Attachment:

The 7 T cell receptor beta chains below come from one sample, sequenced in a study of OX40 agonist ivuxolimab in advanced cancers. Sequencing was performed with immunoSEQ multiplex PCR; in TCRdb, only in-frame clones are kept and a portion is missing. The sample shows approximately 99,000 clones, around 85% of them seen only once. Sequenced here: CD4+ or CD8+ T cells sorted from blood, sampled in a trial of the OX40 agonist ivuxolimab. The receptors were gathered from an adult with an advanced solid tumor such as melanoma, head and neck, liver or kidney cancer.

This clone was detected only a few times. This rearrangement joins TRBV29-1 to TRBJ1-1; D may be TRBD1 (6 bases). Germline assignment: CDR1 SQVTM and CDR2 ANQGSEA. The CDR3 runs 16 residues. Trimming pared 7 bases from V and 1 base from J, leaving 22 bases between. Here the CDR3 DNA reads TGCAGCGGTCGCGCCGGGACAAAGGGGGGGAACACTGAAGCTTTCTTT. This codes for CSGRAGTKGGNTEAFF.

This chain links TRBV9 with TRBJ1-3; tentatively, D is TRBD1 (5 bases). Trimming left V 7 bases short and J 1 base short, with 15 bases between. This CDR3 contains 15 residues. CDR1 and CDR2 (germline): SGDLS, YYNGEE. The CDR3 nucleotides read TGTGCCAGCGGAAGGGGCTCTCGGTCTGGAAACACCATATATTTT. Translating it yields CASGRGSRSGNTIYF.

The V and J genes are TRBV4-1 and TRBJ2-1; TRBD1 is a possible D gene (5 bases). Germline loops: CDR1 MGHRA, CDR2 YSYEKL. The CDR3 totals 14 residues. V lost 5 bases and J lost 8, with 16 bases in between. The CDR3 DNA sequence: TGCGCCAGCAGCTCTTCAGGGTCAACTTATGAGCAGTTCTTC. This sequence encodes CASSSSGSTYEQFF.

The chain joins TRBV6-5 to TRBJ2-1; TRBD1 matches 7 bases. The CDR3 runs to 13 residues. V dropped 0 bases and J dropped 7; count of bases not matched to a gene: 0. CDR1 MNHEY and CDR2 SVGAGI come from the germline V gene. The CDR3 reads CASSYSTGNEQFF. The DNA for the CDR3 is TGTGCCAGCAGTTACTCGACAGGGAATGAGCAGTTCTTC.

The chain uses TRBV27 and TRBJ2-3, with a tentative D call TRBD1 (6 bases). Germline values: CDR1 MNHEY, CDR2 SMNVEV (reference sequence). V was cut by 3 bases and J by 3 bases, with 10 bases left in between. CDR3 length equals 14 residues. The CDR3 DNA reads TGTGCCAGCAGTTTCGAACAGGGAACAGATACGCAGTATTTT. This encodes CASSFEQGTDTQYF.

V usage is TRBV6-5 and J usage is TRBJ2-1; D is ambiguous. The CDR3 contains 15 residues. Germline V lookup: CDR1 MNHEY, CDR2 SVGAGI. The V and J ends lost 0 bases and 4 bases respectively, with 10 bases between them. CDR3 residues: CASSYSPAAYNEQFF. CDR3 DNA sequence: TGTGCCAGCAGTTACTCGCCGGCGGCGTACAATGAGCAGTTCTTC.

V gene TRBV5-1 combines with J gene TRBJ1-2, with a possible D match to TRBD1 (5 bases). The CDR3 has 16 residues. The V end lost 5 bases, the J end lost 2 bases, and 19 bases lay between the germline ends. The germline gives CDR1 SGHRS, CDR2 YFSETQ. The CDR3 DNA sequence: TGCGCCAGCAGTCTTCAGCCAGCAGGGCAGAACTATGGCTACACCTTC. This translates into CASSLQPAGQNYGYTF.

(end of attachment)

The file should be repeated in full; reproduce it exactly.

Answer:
The 7 T cell receptor beta chains below come from one sample, sequenced in a study of OX40 agonist ivuxolimab in advanced cancers. Sequencing was performed with immunoSEQ multiplex PCR; in TCRdb, only in-frame clones are kept and a portion is missing. The sample shows approximately 99,000 clones, around 85% of them seen only once. Sequenced here: CD4+ or CD8+ T cells sorted from blood, sampled in a trial of the OX40 agonist ivuxolimab. The receptors were gathered from an adult with an advanced solid tumor such as melanoma, head and neck, liver or kidney cancer.

This clone was detected only a few times. This rearrangement joins TRBV29-1 to TRBJ1-1; D may be TRBD1 (6 bases). Germline assignment: CDR1 SQVTM and CDR2 ANQGSEA. The CDR3 runs 16 residues. Trimming pared 7 bases from V and 1 base from J, leaving 22 bases between. Here the CDR3 DNA reads TGCAGCGGTCGCGCCGGGACAAAGGGGGGGAACACTGAAGCTTTCTTT. This codes for CSGRAGTKGGNTEAFF.

This chain links TRBV9 with TRBJ1-3; tentatively, D is TRBD1 (5 bases). Trimming left V 7 bases short and J 1 base short, with 15 bases between. This CDR3 contains 15 residues. CDR1 and CDR2 (germline): SGDLS, YYNGEE. The CDR3 nucleotides read TGTGCCAGCGGAAGGGGCTCTCGGTCTGGAAACACCATATATTTT. Translating it yields CASGRGSRSGNTIYF.

The V and J genes are TRBV4-1 and TRBJ2-1; TRBD1 is a possible D gene (5 bases). Germline loops: CDR1 MGHRA, CDR2 YSYEKL. The CDR3 totals 14 residues. V lost 5 bases and J lost 8, with 16 bases in between. The CDR3 DNA sequence: TGCGCCAGCAGCTCTTCAGGGTCAACTTATGAGCAGTTCTTC. This sequence encodes CASSSSGSTYEQFF.

The chain joins TRBV6-5 to TRBJ2-1; TRBD1 matches 7 bases. The CDR3 runs to 13 residues. V dropped 0 bases and J dropped 7; count of bases not matched to a gene: 0. CDR1 MNHEY and CDR2 SVGAGI come from the germline V gene. The CDR3 reads CASSYSTGNEQFF. The DNA for the CDR3 is TGTGCCAGCAGTTACTCGACAGGGAATGAGCAGTTCTTC.

The chain uses TRBV27 and TRBJ2-3, with a tentative D call TRBD1 (6 bases). Germline values: CDR1 MNHEY, CDR2 SMNVEV (reference sequence). V was cut by 3 bases and J by 3 bases, with 10 bases left in between. CDR3 length equals 14 residues. The CDR3 DNA reads TGTGCCAGCAGTTTCGAACAGGGAACAGATACGCAGTATTTT. This encodes CASSFEQGTDTQYF.

V usage is TRBV6-5 and J usage is TRBJ2-1; D is ambiguous. The CDR3 contains 15 residues. Germline V lookup: CDR1 MNHEY, CDR2 SVGAGI. The V and J ends lost 0 bases and 4 bases respectively, with 10 bases between them. CDR3 residues: CASSYSPAAYNEQFF. CDR3 DNA sequence: TGTGCCAGCAGTTACTCGCCGGCGGCGTACAATGAGCAGTTCTTC.

V gene TRBV5-1 combines with J gene TRBJ1-2, with a possible D match to TRBD1 (5 bases). The CDR3 has 16 residues. The V end lost 5 bases, the J end lost 2 bases, and 19 bases lay between the germline ends. The germline gives CDR1 SGHRS, CDR2 YFSETQ. The CDR3 DNA sequence: TGCGCCAGCAGTCTTCAGCCAGCAGGGCAGAACTATGGCTACACCTTC. This translates into CASSLQPAGQNYGYTF.